Rothstein nonetheless counsels how we must appreciate what the New Deal got right in its creation of programs that provided pathways to wealth and prosperity for one group, while also identifying those flaws in the policies that “prohibited African-Americans from participating in them to the same degree as whites.” He continues: “If we understand that, then we’ll be able to come together in a civil rights movement that requires the participation of both African-Americans and of whites to correct this.”
But it’s not clear how what Rothstein is asking us to understand here is not an exact description of the government having manufactured advantage for one group and disadvantage for another? And why—in his vision of a way forward for justice—is the coalition discouraged from admitting this obvious reality into its consciousness? “We’re not going to create the kind of civil rights movement that we need if we try to blame the beneficiaries of programs to which they were entitled for the inequalities in this country,” Rothstein tells Antonio Moore. But it seems eminently arguable that, absent that difficult task of—as Moore says—“getting really honest about race and what race has done in America even after slavery,” the solutions put forward by a coalition insufficiently attentive to those consequences are ones that will ultimately function to uphold the normalization of the racial hierarchy in American economic, political, and social life, even as they work toward ameliorating the material conditions in the black community.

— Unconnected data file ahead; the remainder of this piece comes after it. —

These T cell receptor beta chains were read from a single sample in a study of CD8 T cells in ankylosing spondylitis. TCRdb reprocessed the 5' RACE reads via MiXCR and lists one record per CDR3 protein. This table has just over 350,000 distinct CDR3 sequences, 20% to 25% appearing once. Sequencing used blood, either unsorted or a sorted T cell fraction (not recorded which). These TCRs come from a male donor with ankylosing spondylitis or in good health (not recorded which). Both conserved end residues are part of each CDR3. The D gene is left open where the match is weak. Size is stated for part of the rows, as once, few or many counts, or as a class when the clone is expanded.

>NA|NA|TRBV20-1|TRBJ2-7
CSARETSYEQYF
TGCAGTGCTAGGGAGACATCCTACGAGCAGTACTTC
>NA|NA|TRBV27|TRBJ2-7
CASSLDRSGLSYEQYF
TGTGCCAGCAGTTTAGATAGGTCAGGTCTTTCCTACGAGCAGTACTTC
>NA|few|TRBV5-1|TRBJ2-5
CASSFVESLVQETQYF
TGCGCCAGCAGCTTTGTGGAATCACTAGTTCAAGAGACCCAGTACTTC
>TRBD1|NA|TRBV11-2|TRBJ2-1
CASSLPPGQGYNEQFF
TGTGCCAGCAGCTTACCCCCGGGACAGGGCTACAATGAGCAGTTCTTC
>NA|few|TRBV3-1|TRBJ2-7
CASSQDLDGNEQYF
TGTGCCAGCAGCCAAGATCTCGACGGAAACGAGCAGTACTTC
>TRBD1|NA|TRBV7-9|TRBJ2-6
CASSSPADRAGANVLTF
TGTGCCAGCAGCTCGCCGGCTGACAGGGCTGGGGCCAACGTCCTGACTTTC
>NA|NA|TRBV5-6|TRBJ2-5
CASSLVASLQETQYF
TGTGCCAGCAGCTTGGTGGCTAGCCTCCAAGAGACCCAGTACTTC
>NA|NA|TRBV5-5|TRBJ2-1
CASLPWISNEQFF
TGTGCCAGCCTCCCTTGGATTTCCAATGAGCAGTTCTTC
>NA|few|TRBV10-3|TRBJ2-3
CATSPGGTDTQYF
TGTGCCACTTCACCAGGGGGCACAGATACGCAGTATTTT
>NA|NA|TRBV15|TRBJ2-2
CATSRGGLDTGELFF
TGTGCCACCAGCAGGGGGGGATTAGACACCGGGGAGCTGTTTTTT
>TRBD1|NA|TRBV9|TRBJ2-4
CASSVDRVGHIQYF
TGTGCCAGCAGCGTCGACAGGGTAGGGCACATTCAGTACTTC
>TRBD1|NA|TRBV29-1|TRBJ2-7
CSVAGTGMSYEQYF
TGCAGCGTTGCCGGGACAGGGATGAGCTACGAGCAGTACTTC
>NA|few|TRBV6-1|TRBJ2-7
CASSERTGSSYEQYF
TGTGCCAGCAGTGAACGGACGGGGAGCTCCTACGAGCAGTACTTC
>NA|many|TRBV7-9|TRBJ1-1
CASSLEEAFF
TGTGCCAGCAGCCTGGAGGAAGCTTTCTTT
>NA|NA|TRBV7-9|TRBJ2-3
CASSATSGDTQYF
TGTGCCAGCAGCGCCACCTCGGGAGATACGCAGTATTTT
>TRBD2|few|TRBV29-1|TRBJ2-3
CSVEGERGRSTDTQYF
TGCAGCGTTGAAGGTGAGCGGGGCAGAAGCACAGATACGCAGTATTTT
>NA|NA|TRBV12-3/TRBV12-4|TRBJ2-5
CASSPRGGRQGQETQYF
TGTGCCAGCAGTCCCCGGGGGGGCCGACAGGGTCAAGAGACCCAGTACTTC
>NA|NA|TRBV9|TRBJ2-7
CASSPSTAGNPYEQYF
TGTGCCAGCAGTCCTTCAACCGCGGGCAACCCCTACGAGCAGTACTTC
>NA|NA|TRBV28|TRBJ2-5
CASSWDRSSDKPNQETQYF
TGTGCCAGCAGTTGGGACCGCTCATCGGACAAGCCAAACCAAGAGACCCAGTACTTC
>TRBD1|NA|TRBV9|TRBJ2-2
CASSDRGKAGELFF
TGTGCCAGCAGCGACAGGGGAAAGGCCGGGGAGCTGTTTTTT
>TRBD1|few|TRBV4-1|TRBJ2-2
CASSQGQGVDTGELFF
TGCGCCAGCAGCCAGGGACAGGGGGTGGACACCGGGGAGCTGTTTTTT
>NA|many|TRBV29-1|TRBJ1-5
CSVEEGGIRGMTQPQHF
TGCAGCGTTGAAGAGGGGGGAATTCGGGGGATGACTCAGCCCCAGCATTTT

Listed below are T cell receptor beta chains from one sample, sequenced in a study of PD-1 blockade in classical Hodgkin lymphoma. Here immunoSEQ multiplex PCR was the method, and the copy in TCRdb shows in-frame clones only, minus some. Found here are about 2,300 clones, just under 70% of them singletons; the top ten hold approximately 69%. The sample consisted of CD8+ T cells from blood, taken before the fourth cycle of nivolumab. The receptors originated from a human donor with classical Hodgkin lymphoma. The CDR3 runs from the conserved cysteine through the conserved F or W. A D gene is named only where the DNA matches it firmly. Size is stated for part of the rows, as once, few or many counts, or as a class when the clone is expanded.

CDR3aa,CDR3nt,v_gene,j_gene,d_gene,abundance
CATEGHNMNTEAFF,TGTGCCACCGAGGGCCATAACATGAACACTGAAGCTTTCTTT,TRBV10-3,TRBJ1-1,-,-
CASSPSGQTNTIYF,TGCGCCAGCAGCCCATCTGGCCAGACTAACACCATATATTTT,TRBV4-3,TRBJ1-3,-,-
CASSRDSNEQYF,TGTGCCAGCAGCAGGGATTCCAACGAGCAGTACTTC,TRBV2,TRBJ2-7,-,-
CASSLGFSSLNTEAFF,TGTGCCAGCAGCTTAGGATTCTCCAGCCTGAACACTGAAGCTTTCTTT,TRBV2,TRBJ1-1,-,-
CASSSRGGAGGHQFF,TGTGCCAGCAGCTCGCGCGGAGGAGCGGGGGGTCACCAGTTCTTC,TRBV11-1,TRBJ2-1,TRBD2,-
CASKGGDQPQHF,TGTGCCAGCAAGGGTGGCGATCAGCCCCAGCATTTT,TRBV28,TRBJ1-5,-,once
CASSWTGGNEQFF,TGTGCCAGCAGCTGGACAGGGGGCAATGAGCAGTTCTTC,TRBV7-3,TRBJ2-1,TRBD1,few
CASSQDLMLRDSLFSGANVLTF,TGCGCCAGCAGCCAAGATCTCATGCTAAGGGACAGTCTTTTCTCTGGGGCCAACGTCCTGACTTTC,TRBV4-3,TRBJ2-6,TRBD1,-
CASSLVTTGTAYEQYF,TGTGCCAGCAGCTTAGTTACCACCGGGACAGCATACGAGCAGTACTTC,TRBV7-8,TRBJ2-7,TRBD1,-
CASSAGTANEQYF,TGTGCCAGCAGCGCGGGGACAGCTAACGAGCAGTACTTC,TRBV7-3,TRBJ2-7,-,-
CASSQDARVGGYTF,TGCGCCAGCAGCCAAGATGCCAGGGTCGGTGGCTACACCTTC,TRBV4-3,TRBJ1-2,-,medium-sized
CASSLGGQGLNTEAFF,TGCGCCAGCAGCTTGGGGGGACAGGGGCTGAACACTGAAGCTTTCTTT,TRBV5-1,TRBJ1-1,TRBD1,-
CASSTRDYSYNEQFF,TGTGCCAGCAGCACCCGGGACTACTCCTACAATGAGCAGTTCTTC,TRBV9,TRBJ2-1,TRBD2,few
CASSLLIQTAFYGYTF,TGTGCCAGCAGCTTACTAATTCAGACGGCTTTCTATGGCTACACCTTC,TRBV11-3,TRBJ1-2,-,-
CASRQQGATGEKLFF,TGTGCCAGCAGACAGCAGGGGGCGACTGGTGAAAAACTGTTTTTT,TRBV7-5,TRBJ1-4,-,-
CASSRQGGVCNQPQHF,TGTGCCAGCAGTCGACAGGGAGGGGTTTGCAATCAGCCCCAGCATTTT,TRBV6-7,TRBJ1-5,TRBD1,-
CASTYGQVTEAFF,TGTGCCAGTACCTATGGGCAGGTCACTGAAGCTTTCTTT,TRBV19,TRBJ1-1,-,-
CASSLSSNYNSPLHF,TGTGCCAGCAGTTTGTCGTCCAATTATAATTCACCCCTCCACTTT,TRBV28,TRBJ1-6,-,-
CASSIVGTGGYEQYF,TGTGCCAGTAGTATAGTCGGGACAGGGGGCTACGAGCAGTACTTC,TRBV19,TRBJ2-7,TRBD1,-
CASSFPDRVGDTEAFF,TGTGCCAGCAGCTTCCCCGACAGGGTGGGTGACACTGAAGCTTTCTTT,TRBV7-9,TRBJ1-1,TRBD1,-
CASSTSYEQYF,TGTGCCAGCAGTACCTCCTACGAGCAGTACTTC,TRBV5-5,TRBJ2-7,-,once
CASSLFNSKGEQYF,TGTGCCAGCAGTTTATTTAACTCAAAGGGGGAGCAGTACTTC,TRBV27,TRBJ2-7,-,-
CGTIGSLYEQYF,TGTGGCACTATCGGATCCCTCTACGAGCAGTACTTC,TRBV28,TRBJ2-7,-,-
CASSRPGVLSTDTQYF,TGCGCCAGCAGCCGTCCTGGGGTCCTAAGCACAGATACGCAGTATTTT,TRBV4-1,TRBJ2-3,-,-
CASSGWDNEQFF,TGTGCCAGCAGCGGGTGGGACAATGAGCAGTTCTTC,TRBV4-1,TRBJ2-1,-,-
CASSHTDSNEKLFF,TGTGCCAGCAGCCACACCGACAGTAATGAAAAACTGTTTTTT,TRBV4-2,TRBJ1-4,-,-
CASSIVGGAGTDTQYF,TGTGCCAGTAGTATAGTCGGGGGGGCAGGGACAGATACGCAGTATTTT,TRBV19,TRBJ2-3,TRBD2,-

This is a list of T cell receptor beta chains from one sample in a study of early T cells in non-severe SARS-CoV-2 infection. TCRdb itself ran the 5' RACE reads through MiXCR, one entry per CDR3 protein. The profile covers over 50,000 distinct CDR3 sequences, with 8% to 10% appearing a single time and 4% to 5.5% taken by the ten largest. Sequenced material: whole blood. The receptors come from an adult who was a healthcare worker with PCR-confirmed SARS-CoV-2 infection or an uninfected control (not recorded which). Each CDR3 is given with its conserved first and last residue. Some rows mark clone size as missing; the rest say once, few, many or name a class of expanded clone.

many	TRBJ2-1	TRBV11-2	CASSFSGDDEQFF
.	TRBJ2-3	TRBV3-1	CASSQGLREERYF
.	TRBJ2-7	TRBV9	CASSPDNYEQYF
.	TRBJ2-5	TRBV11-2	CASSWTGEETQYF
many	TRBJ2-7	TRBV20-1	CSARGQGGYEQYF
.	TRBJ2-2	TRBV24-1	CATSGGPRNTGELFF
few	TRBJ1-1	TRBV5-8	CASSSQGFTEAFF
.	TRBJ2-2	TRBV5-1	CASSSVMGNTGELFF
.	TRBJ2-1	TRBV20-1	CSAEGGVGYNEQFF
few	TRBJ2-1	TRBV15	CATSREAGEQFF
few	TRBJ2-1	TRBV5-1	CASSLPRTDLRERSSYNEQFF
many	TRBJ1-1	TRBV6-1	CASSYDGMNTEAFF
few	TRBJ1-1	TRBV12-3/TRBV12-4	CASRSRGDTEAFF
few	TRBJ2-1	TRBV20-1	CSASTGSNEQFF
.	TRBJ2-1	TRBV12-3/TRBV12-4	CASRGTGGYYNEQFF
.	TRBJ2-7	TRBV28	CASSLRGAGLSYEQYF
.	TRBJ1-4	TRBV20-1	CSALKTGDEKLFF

To posit a musical analogy, the approach offered by Rothstein—where it’s seen as not helpful to advance a discourse that isn’t sensitive to the notion of white entitlement (as if the advancing of that sort of discourse is the problem and not the very real historical fact of white entitlement itself)—is like taking a bad, unworkable melody line, and instead of changing the notes around and trying to do something really radical and different—the ‘solution’ for making it better is to just move it into a different key. It is a mere transposition of a problem, rather than an actual solution, and one in which the essential shape and intervals between the constitutive elements all remain exactly intact. How much progress can we really ascribe to that?
Richard Rothstein ought to be commended for providing a pellucid account of one example of how the federal government bears responsibility for its creation of a bottom caste of economic failure. However, in terms of coalition-building and what white ‘participation’ might actually look like in the fight to redress that injustice, we would be much better off looking to people like Antonio Moore and Yvette Carnell—people who do not shy from identifying those dynamics in American life that have shaped the lived realities for blacks and whites—from whom we ought to take the lead.